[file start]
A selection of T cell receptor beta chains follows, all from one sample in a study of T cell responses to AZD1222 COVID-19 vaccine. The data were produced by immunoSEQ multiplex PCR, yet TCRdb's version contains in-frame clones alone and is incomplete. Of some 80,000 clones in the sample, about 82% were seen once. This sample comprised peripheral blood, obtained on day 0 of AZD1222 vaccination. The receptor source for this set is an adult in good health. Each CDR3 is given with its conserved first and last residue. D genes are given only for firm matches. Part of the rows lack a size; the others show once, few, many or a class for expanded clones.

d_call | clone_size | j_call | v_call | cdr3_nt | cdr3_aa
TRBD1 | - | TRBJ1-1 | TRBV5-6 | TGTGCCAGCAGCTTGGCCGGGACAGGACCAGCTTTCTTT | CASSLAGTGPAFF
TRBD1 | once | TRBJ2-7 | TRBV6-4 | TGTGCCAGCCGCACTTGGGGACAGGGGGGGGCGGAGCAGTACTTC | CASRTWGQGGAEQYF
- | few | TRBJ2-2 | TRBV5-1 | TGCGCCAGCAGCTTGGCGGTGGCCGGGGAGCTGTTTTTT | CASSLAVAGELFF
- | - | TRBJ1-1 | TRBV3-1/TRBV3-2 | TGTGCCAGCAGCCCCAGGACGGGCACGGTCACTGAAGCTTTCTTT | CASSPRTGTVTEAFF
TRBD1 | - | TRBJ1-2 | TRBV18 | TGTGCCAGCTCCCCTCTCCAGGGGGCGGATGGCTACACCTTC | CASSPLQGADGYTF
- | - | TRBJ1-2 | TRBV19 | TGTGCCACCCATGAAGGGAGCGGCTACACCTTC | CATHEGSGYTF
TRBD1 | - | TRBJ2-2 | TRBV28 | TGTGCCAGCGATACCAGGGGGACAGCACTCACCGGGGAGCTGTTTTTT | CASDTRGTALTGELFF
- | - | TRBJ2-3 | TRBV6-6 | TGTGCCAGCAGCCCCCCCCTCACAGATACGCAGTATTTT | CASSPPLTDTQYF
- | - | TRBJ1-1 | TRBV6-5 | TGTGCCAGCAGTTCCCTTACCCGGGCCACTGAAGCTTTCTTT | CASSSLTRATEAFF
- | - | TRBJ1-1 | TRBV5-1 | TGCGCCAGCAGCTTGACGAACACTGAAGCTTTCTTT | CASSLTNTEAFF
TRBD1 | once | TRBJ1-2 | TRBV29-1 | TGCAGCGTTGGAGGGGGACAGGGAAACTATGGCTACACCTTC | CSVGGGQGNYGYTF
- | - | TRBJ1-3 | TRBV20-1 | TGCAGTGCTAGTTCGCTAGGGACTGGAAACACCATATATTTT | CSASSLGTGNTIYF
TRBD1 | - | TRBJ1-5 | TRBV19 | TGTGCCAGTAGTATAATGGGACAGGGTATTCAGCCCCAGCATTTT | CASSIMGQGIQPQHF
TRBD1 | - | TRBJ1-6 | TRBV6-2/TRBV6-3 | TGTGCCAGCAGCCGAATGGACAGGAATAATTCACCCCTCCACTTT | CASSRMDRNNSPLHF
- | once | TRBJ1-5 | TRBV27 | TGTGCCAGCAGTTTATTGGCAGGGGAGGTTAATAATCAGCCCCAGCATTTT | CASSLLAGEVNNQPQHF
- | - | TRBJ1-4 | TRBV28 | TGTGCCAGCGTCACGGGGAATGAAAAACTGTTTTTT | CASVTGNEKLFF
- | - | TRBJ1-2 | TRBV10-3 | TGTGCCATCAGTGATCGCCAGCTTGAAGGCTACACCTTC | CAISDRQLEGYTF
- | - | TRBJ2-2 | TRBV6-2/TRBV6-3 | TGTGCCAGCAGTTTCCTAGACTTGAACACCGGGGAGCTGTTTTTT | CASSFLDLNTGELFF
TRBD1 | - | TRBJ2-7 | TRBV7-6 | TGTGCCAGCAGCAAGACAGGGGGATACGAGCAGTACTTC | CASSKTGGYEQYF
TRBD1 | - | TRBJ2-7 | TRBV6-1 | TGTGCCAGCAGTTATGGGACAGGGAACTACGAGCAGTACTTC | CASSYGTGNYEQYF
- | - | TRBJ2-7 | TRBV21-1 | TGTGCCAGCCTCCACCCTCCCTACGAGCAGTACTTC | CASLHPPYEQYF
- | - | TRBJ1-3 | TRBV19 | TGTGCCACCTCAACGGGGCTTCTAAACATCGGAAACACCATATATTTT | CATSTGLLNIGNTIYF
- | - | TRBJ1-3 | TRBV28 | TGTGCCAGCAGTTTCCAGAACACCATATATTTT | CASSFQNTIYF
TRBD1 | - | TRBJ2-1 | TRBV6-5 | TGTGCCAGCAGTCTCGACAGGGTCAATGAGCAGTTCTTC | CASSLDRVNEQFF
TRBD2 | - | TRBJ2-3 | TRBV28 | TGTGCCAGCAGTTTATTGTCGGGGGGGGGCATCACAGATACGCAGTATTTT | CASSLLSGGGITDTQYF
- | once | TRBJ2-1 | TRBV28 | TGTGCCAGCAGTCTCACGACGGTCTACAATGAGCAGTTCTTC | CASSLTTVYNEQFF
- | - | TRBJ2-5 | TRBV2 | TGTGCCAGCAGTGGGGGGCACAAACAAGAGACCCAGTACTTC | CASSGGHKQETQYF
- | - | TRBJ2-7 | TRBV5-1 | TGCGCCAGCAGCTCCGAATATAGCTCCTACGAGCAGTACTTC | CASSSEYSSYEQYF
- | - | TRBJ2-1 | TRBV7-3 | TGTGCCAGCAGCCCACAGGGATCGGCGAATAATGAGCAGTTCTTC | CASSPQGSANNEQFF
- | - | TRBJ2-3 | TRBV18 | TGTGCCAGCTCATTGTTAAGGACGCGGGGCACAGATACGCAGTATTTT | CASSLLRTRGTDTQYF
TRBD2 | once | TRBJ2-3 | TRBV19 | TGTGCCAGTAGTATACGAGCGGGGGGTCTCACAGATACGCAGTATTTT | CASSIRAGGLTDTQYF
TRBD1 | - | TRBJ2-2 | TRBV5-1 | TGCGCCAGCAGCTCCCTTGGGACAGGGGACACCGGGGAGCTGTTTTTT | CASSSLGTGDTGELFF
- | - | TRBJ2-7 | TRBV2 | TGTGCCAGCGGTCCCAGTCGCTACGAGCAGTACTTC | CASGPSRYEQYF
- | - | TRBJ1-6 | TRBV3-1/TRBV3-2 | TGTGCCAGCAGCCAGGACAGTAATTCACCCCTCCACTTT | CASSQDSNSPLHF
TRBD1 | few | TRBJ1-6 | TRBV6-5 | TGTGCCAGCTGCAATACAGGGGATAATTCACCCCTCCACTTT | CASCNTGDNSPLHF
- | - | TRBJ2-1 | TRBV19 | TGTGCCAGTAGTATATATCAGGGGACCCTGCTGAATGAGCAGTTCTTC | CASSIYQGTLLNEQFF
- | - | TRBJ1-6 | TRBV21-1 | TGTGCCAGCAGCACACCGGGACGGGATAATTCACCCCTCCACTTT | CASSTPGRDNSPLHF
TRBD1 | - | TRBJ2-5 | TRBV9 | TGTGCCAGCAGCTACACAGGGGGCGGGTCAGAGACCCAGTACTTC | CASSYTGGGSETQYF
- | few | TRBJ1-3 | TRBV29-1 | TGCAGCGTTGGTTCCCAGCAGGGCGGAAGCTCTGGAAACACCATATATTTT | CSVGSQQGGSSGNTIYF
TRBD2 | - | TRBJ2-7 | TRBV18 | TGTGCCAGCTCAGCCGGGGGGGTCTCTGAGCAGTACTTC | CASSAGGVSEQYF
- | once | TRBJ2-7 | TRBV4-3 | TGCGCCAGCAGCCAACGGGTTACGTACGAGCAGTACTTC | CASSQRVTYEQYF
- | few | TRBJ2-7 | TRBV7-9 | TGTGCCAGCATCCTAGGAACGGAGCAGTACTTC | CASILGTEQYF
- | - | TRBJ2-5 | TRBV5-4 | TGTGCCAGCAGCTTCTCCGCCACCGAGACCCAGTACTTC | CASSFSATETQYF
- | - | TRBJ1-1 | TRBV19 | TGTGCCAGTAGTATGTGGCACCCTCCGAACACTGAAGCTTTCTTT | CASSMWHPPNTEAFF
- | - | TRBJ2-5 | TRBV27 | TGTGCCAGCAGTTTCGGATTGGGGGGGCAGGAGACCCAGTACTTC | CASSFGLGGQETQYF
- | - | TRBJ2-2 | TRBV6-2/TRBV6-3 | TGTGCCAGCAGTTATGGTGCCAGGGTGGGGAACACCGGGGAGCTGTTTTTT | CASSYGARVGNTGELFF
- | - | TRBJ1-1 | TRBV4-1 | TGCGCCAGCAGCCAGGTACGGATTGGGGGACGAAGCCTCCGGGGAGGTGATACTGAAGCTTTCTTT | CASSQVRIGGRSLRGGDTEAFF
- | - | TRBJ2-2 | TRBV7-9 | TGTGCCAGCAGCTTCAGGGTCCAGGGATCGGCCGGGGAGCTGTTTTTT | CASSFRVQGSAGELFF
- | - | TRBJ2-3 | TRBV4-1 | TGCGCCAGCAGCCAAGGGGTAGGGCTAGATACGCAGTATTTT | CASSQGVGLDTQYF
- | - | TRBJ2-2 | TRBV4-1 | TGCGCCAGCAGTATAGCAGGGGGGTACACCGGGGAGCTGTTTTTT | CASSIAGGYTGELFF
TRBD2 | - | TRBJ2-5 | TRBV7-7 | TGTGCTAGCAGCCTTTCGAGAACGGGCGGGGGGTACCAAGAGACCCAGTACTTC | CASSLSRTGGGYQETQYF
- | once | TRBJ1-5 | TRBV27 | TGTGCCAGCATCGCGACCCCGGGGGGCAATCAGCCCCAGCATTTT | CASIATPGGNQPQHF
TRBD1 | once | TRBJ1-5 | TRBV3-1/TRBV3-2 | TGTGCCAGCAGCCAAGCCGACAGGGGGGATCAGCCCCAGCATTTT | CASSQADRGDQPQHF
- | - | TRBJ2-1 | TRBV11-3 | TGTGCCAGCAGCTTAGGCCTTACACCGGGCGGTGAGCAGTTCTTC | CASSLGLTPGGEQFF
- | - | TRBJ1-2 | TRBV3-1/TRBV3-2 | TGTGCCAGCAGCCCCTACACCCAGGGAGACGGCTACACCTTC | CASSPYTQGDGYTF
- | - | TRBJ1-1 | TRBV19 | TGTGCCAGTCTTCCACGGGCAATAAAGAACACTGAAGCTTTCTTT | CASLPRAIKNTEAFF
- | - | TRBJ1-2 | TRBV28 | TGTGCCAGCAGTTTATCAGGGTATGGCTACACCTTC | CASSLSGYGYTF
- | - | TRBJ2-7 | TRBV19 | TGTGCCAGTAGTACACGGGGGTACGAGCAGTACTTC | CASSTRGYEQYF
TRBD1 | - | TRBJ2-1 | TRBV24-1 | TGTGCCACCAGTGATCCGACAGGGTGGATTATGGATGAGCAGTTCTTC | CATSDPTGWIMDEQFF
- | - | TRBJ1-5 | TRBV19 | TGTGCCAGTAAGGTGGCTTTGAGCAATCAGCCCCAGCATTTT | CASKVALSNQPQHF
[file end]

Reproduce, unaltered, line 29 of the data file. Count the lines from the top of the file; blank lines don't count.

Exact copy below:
- | - | TRBJ2-5 | TRBV2 | TGTGCCAGCAGTGGGGGGCACAAACAAGAGACCCAGTACTTC | CASSGGHKQETQYF